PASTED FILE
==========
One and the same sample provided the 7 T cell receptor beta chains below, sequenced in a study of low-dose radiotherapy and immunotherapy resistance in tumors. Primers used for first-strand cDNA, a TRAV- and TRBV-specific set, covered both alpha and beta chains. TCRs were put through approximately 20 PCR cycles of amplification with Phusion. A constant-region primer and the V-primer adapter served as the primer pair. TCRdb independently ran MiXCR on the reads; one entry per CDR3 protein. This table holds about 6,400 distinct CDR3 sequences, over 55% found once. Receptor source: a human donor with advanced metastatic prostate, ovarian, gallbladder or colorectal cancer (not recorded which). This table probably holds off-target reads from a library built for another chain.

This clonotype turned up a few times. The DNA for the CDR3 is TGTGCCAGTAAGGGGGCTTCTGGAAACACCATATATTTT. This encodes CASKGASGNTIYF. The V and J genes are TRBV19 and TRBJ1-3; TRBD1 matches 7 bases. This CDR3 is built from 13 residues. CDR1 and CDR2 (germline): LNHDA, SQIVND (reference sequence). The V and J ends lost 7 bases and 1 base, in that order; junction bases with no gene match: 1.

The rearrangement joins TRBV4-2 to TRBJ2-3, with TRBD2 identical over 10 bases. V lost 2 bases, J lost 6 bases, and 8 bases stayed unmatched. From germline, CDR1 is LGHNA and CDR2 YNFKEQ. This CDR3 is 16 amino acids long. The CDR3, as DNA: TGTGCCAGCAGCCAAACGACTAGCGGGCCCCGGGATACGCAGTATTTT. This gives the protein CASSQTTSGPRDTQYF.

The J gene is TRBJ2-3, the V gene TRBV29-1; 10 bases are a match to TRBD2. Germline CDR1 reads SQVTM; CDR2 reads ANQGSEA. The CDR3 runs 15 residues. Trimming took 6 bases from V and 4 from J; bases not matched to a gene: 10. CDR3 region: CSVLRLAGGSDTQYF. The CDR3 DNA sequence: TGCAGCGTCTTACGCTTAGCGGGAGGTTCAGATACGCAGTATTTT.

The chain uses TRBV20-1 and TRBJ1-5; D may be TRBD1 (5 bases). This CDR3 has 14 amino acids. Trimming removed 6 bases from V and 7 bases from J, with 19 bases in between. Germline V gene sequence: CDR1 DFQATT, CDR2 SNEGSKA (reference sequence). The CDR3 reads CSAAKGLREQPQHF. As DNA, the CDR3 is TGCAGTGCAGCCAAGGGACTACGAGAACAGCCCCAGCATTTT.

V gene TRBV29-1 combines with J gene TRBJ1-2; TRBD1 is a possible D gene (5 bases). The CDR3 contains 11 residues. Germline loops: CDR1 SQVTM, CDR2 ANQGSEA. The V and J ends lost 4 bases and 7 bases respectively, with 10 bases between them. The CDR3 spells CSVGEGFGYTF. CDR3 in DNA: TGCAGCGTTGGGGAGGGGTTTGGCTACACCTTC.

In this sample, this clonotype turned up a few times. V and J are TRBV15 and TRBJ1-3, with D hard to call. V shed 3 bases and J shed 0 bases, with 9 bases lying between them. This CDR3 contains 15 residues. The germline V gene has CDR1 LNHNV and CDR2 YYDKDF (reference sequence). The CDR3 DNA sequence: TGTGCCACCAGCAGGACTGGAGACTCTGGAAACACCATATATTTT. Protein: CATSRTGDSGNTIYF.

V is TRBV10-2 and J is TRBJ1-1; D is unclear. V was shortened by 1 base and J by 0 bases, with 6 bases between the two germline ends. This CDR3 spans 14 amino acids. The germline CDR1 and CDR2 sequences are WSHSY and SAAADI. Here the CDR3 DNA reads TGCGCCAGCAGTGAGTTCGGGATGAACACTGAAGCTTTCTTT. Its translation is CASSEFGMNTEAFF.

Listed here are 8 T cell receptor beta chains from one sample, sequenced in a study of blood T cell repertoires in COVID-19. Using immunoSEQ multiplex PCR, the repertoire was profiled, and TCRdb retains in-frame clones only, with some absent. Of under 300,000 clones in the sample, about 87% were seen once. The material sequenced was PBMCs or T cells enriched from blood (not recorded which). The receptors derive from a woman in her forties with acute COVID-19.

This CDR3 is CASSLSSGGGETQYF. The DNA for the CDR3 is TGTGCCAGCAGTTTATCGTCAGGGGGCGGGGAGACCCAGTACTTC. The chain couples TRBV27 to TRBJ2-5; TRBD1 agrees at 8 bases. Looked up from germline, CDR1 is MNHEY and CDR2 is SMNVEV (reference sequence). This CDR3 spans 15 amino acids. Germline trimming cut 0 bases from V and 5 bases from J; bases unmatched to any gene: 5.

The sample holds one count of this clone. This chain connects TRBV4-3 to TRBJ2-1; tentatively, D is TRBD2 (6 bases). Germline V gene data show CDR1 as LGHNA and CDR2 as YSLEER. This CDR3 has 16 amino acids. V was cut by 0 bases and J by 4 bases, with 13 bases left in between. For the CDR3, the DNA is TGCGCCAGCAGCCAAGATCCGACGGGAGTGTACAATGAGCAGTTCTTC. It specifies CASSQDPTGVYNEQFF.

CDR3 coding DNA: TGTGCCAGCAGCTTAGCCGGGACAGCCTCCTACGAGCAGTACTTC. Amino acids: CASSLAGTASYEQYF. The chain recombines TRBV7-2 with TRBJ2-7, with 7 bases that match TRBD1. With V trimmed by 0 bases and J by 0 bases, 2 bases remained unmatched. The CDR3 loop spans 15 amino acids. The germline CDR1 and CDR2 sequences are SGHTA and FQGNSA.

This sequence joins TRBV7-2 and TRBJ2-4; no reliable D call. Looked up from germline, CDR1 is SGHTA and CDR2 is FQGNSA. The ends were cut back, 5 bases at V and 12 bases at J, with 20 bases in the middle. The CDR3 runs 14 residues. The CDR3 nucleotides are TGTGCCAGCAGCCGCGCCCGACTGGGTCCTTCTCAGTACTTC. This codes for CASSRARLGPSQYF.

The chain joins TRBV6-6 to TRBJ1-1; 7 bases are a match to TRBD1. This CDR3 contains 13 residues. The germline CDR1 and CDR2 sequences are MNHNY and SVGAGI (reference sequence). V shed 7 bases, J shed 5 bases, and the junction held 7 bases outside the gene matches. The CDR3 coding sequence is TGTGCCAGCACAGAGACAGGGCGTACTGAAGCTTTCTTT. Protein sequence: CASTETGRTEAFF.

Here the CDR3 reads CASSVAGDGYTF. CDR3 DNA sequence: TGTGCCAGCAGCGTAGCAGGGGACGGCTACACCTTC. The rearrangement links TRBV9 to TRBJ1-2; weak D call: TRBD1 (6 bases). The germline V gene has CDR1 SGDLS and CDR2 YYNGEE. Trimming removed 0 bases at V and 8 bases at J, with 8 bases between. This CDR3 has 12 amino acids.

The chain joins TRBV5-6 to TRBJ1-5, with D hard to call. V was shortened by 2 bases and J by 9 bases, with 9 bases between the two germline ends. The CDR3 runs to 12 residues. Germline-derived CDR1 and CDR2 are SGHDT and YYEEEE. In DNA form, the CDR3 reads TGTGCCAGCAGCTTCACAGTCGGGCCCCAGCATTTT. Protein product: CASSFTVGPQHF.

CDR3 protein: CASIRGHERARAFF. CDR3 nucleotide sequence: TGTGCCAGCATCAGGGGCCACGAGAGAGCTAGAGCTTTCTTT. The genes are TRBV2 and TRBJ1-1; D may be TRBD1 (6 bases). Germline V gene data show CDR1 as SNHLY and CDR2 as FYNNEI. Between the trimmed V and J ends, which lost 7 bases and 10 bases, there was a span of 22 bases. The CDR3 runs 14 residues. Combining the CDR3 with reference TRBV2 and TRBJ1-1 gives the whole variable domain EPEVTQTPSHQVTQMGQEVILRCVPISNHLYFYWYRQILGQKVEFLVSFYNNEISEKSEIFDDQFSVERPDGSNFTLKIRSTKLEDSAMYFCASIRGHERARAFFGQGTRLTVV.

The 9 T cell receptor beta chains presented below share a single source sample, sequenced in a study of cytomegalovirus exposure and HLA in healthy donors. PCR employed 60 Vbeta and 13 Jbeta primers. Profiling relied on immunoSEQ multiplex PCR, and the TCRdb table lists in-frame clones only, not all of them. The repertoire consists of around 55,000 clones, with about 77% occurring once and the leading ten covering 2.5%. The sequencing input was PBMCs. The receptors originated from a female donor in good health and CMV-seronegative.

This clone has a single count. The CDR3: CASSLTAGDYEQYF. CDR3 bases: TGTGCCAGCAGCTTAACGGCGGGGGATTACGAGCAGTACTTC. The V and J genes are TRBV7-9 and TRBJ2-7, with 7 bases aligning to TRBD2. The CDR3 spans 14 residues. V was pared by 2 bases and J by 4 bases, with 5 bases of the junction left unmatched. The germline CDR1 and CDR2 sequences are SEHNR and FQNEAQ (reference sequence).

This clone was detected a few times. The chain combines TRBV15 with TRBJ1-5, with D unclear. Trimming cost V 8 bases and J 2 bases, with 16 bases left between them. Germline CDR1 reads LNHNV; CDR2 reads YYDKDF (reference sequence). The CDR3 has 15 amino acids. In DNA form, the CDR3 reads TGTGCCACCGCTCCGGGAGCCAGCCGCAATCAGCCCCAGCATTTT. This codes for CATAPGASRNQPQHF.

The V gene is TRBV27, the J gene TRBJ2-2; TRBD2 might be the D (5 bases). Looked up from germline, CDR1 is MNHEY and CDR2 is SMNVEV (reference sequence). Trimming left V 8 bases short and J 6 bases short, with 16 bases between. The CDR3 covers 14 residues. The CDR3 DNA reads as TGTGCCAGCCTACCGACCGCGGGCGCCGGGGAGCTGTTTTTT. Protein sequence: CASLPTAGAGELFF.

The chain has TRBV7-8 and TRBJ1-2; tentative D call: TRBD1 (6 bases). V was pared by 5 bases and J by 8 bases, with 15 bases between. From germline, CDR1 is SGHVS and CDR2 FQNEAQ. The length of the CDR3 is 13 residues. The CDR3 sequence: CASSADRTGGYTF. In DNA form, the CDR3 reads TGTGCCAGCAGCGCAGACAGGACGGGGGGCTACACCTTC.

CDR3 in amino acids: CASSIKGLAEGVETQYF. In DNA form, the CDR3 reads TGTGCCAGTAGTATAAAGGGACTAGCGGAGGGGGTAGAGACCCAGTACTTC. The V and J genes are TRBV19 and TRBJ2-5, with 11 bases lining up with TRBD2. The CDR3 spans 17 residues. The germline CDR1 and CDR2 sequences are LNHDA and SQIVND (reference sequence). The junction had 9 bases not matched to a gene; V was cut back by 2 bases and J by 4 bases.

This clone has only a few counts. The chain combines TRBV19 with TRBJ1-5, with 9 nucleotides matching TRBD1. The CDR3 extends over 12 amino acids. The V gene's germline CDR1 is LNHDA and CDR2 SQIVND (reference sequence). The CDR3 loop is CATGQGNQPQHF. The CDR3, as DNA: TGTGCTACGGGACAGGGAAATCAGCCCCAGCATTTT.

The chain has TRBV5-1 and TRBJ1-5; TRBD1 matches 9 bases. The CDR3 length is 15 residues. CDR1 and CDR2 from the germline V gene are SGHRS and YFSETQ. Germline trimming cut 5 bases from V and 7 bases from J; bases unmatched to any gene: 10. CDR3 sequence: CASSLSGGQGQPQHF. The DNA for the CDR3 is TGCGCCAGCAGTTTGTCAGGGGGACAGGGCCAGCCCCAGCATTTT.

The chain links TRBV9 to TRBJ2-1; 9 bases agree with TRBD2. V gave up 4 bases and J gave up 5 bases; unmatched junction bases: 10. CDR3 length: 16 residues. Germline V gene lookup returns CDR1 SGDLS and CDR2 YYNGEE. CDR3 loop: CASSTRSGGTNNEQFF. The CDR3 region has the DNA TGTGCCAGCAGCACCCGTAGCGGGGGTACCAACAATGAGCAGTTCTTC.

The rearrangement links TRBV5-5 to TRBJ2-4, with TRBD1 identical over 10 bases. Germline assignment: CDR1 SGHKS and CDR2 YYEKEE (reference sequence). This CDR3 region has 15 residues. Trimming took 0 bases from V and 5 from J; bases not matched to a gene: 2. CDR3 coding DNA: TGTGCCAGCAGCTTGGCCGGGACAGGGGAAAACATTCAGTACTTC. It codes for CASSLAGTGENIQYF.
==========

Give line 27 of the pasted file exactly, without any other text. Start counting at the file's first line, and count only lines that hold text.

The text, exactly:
The rearrangement links TRBV5-5 to TRBJ2-4, with TRBD1 identical over 10 bases. Germline assignment: CDR1 SGHKS and CDR2 YYEKEE (reference sequence). This CDR3 region has 15 residues. Trimming took 0 bases from V and 5 from J; bases not matched to a gene: 2. CDR3 coding DNA: TGTGCCAGCAGCTTGGCCGGGACAGGGGAAAACATTCAGTACTTC. It codes for CASSLAGTGENIQYF.